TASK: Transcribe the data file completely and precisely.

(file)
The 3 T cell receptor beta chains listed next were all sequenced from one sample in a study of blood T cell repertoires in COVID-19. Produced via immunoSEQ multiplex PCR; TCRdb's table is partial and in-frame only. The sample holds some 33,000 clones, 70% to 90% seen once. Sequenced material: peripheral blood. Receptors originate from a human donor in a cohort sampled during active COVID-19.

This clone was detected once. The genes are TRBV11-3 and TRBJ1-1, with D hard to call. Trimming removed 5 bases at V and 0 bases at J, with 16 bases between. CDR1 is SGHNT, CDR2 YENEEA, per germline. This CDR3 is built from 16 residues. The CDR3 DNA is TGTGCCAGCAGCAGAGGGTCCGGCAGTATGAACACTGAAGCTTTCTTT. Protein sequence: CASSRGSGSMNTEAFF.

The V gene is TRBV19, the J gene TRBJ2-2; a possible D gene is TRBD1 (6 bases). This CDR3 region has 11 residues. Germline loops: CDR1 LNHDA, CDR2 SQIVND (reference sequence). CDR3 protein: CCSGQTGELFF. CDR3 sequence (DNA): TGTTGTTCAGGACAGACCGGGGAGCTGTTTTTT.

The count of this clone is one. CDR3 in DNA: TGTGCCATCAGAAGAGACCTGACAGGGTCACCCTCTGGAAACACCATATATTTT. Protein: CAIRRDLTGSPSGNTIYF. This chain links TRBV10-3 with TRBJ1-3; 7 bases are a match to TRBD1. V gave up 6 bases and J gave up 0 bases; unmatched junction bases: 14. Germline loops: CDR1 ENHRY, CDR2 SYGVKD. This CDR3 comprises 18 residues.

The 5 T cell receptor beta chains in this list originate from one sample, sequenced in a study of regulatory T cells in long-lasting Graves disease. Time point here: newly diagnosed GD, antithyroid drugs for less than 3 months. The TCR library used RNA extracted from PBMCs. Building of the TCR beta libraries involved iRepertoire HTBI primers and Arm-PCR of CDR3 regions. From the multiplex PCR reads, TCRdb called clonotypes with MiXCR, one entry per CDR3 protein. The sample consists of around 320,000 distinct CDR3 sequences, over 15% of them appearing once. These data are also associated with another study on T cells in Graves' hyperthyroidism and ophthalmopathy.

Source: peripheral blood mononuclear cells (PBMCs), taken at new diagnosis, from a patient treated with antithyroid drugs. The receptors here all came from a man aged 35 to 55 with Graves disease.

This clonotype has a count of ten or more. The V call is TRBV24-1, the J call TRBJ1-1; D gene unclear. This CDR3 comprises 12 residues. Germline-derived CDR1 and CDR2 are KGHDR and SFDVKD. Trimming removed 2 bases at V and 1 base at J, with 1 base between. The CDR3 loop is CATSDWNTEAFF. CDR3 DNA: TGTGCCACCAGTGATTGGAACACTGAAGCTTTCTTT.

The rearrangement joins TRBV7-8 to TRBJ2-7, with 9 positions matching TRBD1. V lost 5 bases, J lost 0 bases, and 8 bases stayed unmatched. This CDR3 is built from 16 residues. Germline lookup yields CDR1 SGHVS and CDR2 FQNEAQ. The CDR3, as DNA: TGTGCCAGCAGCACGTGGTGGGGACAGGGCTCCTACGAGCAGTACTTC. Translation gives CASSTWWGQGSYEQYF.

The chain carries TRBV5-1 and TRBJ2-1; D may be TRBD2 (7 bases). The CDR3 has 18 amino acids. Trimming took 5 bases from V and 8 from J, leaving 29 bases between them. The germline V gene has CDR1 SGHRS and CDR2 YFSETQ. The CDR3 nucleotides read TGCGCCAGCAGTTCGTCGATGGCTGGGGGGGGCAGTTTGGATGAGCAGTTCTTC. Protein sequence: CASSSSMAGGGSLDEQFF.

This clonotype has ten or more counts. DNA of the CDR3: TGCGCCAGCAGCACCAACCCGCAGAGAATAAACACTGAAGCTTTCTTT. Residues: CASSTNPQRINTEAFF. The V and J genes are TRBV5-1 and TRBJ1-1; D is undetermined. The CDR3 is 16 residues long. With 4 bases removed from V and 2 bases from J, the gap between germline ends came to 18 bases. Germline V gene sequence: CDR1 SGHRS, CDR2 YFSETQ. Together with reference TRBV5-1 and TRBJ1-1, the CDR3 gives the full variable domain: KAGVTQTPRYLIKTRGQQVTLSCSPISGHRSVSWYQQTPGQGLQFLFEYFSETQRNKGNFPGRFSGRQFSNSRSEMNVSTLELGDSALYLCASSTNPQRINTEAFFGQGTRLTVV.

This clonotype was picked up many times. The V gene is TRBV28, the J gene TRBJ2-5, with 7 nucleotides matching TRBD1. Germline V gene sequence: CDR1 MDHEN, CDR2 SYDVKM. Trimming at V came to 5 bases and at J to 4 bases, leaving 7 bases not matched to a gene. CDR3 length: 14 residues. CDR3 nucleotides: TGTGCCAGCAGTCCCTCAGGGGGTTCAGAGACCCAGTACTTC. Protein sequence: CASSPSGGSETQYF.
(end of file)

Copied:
The 3 T cell receptor beta chains listed next were all sequenced from one sample in a study of blood T cell repertoires in COVID-19. Produced via immunoSEQ multiplex PCR; TCRdb's table is partial and in-frame only. The sample holds some 33,000 clones, 70% to 90% seen once. Sequenced material: peripheral blood. Receptors originate from a human donor in a cohort sampled during active COVID-19.

This clone was detected once. The genes are TRBV11-3 and TRBJ1-1, with D hard to call. Trimming removed 5 bases at V and 0 bases at J, with 16 bases between. CDR1 is SGHNT, CDR2 YENEEA, per germline. This CDR3 is built from 16 residues. The CDR3 DNA is TGTGCCAGCAGCAGAGGGTCCGGCAGTATGAACACTGAAGCTTTCTTT. Protein sequence: CASSRGSGSMNTEAFF.

The V gene is TRBV19, the J gene TRBJ2-2; a possible D gene is TRBD1 (6 bases). This CDR3 region has 11 residues. Germline loops: CDR1 LNHDA, CDR2 SQIVND (reference sequence). CDR3 protein: CCSGQTGELFF. CDR3 sequence (DNA): TGTTGTTCAGGACAGACCGGGGAGCTGTTTTTT.

The count of this clone is one. CDR3 in DNA: TGTGCCATCAGAAGAGACCTGACAGGGTCACCCTCTGGAAACACCATATATTTT. Protein: CAIRRDLTGSPSGNTIYF. This chain links TRBV10-3 with TRBJ1-3; 7 bases are a match to TRBD1. V gave up 6 bases and J gave up 0 bases; unmatched junction bases: 14. Germline loops: CDR1 ENHRY, CDR2 SYGVKD. This CDR3 comprises 18 residues.

The 5 T cell receptor beta chains in this list originate from one sample, sequenced in a study of regulatory T cells in long-lasting Graves disease. Time point here: newly diagnosed GD, antithyroid drugs for less than 3 months. The TCR library used RNA extracted from PBMCs. Building of the TCR beta libraries involved iRepertoire HTBI primers and Arm-PCR of CDR3 regions. From the multiplex PCR reads, TCRdb called clonotypes with MiXCR, one entry per CDR3 protein. The sample consists of around 320,000 distinct CDR3 sequences, over 15% of them appearing once. These data are also associated with another study on T cells in Graves' hyperthyroidism and ophthalmopathy.

Source: peripheral blood mononuclear cells (PBMCs), taken at new diagnosis, from a patient treated with antithyroid drugs. The receptors here all came from a man aged 35 to 55 with Graves disease.

This clonotype has a count of ten or more. The V call is TRBV24-1, the J call TRBJ1-1; D gene unclear. This CDR3 comprises 12 residues. Germline-derived CDR1 and CDR2 are KGHDR and SFDVKD. Trimming removed 2 bases at V and 1 base at J, with 1 base between. The CDR3 loop is CATSDWNTEAFF. CDR3 DNA: TGTGCCACCAGTGATTGGAACACTGAAGCTTTCTTT.

The rearrangement joins TRBV7-8 to TRBJ2-7, with 9 positions matching TRBD1. V lost 5 bases, J lost 0 bases, and 8 bases stayed unmatched. This CDR3 is built from 16 residues. Germline lookup yields CDR1 SGHVS and CDR2 FQNEAQ. The CDR3, as DNA: TGTGCCAGCAGCACGTGGTGGGGACAGGGCTCCTACGAGCAGTACTTC. Translation gives CASSTWWGQGSYEQYF.

The chain carries TRBV5-1 and TRBJ2-1; D may be TRBD2 (7 bases). The CDR3 has 18 amino acids. Trimming took 5 bases from V and 8 from J, leaving 29 bases between them. The germline V gene has CDR1 SGHRS and CDR2 YFSETQ. The CDR3 nucleotides read TGCGCCAGCAGTTCGTCGATGGCTGGGGGGGGCAGTTTGGATGAGCAGTTCTTC. Protein sequence: CASSSSMAGGGSLDEQFF.

This clonotype has ten or more counts. DNA of the CDR3: TGCGCCAGCAGCACCAACCCGCAGAGAATAAACACTGAAGCTTTCTTT. Residues: CASSTNPQRINTEAFF. The V and J genes are TRBV5-1 and TRBJ1-1; D is undetermined. The CDR3 is 16 residues long. With 4 bases removed from V and 2 bases from J, the gap between germline ends came to 18 bases. Germline V gene sequence: CDR1 SGHRS, CDR2 YFSETQ. Together with reference TRBV5-1 and TRBJ1-1, the CDR3 gives the full variable domain: KAGVTQTPRYLIKTRGQQVTLSCSPISGHRSVSWYQQTPGQGLQFLFEYFSETQRNKGNFPGRFSGRQFSNSRSEMNVSTLELGDSALYLCASSTNPQRINTEAFFGQGTRLTVV.

This clonotype was picked up many times. The V gene is TRBV28, the J gene TRBJ2-5, with 7 nucleotides matching TRBD1. Germline V gene sequence: CDR1 MDHEN, CDR2 SYDVKM. Trimming at V came to 5 bases and at J to 4 bases, leaving 7 bases not matched to a gene. CDR3 length: 14 residues. CDR3 nucleotides: TGTGCCAGCAGTCCCTCAGGGGGTTCAGAGACCCAGTACTTC. Protein sequence: CASSPSGGSETQYF.